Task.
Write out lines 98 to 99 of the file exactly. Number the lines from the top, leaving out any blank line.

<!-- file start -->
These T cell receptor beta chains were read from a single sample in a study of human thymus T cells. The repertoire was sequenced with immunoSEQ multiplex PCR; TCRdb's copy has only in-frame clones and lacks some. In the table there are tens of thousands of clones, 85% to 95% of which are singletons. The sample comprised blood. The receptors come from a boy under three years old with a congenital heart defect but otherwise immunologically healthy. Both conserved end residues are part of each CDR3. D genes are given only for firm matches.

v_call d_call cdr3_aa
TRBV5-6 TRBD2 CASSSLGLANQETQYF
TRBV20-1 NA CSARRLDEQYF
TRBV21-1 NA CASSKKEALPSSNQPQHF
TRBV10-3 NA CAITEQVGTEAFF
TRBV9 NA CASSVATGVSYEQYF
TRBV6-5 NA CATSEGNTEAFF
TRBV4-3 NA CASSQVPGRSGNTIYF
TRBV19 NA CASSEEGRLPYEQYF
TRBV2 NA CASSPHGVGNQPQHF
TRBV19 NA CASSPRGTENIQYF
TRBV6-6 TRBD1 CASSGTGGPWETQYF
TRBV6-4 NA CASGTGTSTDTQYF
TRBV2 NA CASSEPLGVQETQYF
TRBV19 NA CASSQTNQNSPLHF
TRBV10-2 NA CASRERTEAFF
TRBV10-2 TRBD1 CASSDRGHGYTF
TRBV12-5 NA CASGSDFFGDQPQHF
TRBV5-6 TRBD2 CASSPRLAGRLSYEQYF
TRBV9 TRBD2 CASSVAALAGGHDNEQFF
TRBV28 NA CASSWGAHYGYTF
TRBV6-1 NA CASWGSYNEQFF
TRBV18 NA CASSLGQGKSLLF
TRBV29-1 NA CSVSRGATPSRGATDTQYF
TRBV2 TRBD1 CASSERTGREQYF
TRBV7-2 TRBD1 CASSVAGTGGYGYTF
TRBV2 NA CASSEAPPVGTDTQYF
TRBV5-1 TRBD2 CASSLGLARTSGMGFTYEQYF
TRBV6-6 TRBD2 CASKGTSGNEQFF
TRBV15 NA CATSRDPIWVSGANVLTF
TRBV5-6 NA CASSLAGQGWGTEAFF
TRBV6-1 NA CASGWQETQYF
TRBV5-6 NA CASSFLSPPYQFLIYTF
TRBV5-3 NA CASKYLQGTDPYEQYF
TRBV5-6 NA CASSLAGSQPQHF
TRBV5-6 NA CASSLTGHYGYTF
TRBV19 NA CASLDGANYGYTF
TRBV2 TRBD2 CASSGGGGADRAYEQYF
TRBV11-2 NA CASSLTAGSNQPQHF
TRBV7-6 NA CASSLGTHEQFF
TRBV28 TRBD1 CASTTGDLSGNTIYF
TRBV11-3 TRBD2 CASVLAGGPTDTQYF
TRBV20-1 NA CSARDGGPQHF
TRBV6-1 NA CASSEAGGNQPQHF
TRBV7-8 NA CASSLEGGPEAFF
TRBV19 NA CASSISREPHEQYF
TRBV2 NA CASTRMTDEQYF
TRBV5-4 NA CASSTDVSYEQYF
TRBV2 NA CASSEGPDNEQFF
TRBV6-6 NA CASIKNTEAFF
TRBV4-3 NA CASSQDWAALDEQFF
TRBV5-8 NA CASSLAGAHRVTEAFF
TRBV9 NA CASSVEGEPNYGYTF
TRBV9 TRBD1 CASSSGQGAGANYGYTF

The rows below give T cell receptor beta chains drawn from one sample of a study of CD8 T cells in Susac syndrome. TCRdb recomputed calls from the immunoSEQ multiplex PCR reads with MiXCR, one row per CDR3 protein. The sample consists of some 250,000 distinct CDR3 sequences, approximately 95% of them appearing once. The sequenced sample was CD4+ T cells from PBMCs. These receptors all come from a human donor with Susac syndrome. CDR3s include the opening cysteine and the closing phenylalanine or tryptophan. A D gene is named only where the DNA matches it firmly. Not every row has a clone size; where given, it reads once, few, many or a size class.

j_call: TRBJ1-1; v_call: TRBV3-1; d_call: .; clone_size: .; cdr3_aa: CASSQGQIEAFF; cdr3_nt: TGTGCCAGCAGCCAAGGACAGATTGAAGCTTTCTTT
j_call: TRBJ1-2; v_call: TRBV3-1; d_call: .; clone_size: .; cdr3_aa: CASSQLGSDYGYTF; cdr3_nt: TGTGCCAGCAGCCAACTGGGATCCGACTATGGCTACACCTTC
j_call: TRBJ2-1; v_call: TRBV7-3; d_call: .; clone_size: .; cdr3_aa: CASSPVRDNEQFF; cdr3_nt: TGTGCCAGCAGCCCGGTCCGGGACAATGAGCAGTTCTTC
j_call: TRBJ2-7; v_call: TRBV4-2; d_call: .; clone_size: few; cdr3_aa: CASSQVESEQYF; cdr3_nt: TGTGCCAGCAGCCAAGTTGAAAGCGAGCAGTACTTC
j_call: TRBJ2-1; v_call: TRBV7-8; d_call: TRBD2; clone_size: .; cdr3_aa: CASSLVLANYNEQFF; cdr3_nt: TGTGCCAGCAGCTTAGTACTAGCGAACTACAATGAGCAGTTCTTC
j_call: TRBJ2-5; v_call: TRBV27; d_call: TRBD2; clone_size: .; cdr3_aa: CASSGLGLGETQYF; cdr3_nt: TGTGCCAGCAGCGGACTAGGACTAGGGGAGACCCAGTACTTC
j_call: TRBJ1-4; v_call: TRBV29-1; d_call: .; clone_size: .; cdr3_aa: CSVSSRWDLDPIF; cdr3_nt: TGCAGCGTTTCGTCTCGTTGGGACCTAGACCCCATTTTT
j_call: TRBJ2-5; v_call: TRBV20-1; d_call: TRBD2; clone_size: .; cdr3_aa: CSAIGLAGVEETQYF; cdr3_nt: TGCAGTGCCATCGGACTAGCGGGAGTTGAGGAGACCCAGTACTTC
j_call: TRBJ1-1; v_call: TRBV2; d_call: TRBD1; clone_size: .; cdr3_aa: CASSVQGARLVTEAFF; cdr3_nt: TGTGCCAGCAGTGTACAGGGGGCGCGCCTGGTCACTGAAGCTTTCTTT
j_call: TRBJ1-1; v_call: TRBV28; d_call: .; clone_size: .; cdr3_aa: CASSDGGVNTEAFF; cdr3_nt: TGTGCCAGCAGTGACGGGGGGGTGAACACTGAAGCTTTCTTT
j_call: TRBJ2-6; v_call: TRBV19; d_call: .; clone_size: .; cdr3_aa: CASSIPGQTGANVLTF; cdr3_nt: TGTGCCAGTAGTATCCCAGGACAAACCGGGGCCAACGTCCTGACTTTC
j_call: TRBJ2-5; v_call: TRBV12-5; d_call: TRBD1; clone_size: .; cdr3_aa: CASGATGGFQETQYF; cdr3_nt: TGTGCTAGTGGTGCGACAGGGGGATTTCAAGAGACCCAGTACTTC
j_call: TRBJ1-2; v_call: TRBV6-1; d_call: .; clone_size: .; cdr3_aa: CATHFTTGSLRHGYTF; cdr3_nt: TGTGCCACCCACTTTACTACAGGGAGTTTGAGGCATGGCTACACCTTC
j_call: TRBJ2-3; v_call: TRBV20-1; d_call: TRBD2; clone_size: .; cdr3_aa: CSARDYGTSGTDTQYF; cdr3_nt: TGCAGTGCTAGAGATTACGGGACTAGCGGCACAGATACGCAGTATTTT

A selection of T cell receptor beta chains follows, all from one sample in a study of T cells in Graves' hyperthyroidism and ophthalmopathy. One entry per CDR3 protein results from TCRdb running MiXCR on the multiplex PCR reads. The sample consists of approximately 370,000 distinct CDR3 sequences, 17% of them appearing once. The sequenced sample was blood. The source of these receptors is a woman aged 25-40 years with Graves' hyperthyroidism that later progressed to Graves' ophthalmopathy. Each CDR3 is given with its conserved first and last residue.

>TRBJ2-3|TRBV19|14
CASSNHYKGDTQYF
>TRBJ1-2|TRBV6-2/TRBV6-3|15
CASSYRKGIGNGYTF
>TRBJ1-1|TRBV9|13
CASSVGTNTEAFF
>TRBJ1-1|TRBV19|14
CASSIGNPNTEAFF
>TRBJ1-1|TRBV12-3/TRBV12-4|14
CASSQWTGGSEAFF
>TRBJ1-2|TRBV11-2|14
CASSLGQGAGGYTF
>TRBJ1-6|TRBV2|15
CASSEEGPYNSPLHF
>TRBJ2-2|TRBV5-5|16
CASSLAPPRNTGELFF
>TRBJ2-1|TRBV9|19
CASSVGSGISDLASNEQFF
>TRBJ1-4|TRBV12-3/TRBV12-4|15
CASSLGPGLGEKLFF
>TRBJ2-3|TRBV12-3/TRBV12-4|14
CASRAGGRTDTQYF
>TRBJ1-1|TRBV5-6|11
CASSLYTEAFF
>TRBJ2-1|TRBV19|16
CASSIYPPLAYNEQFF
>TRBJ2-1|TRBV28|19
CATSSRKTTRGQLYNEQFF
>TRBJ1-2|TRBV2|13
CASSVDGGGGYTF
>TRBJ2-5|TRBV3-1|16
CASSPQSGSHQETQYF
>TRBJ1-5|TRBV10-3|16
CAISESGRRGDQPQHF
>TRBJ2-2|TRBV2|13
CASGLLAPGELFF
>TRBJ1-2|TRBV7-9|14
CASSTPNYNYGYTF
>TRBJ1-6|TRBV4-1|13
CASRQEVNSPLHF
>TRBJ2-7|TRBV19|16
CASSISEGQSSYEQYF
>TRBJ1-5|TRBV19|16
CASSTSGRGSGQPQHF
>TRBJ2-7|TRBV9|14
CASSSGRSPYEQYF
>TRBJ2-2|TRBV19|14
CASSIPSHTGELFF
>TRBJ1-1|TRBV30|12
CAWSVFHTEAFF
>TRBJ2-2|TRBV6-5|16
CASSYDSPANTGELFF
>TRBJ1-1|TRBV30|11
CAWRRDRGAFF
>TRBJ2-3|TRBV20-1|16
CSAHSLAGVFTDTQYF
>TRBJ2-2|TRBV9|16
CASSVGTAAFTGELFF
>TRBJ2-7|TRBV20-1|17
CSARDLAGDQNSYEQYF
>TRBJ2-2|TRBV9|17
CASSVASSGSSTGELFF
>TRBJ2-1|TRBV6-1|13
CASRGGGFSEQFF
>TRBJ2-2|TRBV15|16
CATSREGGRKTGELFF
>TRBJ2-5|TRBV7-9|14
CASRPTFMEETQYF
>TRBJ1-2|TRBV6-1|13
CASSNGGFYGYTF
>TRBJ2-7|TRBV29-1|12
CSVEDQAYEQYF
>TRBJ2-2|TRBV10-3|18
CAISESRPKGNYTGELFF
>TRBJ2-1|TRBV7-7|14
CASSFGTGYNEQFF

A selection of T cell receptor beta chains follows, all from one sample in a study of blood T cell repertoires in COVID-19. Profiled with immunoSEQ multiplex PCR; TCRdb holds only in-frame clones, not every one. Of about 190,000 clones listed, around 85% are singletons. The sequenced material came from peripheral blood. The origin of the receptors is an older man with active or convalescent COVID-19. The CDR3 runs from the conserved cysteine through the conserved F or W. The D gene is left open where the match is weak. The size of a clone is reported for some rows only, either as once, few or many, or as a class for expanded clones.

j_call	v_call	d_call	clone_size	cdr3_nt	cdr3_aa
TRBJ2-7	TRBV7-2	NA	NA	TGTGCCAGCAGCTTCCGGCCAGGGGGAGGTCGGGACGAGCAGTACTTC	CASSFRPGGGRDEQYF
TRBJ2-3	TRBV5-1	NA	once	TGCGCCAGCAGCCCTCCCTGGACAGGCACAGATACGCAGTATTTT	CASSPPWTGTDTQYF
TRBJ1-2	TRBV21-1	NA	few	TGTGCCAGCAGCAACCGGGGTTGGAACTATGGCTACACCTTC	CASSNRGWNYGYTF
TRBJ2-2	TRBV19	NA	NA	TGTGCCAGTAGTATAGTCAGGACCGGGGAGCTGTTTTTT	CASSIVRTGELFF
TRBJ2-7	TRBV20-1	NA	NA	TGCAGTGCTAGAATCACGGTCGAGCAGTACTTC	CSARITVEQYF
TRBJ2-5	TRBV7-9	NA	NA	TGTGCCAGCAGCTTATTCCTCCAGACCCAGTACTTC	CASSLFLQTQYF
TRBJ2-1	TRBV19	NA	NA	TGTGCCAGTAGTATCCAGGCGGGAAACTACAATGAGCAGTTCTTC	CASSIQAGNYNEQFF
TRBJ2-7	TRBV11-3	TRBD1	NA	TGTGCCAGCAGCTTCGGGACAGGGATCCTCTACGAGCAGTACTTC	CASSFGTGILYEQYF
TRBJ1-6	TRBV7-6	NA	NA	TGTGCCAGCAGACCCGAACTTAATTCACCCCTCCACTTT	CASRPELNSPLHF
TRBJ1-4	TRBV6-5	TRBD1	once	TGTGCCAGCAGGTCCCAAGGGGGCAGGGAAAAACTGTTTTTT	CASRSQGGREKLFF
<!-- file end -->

>TRBJ2-1|TRBV28|19
CATSSRKTTRGQLYNEQFF